Fantasy Magazine #54, September 2011
“Lessons from a Clockwork Queen” by Megan Arkenberg
“Using It and Losing It” by Jonathan Lethem (reprint)
“The Nymph’s Child” by Carrie Vaughn (reprint)
“Three Damnations: A Fugue” by James Alan Gardner
Reviewed by Caroline E Willis
“Lessons from a Clockwork Queen” by Megan Arkenberg is a delightful steampunk fairytale. It follows two clockwork queens, five winding-key maids, and one perfumer’s daughter named Cassia as they live out their lives in Arkenberg’s dreamlike world.
Arkenberg structures the story as a series of vignettes that push each other around like gears. At the center of each of these is a moral, often whimsical and contradictory, but a moral nonetheless. I found the voice of the story to be a special treat; it had a sort of precise, sing-song imitation of logic that reminded me of Alice’s Adventures in Wonderland combined with Neil Gaiman’s Instructions. If you enjoy anything even remotely like that, read it!
“Using It and Losing It” by Jonathan Lethem and “The Nymph’s Child” by Carrie Vaughn are reprints and not reviewed.
“Three Damnations: A Fugue” by James Alan Gardner is the story of three people who cannot overcome their pasts, no matter what they try. For those not musically inclined, a fugue usually consists of a melody repeated by different instruments in different pitches. “Three Damnations: A Fugue” uses three first person narrators (the instruments) to explore the theme of trying to overcome the past (the melody). Each story is set in a different genre; the first is horror, the second is SF, and the third is fantasy. The different genres are Gardner’s way of exploring the theme in different pitches.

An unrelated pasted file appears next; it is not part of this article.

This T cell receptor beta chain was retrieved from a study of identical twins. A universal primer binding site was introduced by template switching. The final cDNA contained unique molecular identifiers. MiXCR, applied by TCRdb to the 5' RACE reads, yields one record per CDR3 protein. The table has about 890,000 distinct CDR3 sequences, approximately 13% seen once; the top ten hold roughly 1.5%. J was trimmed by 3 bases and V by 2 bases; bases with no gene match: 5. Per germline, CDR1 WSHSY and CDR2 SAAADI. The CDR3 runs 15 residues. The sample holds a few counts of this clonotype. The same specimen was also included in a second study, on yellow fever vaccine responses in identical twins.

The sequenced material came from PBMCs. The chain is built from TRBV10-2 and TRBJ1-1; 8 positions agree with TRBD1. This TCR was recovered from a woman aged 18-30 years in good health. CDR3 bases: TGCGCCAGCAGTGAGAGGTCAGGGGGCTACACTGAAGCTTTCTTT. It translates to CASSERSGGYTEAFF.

I am quite fond of stories that use structure like this. I’m also the sort of person who enjoys sonnets and haiku and the intense formulaic style of folktales from oral traditions, so I enjoyed Gardner’s choice of style. The genre switches were slightly jarring, but only in the way a sudden crescendo is; it nudges you out of the story only to pull you further in.
The only thing I found disappointing was the final narrator, Mandy. She is the object of desire for the first two narrators, and after seeing them project their wish-fulfillment fantasies all over her, I was curious to see what she was actually like. The first two narrators manage to be sympathetic, in their own way, but Mandy was exactly what they thought her to be: a selfish, self-destructive girl who used people and acted like a slut by having sex with a lot of them. She actually was everything her pair of jealous, obsessive boyfriends convinced themselves she was in order to justify their own abuse of her. So it turns out these obsessive, deluded people also had perfect clarity when it came to understanding what Mandy was thinking, and only Mandy had problems with projecting her own desires onto others. It was a real drawback in what was otherwise a quite well-written story.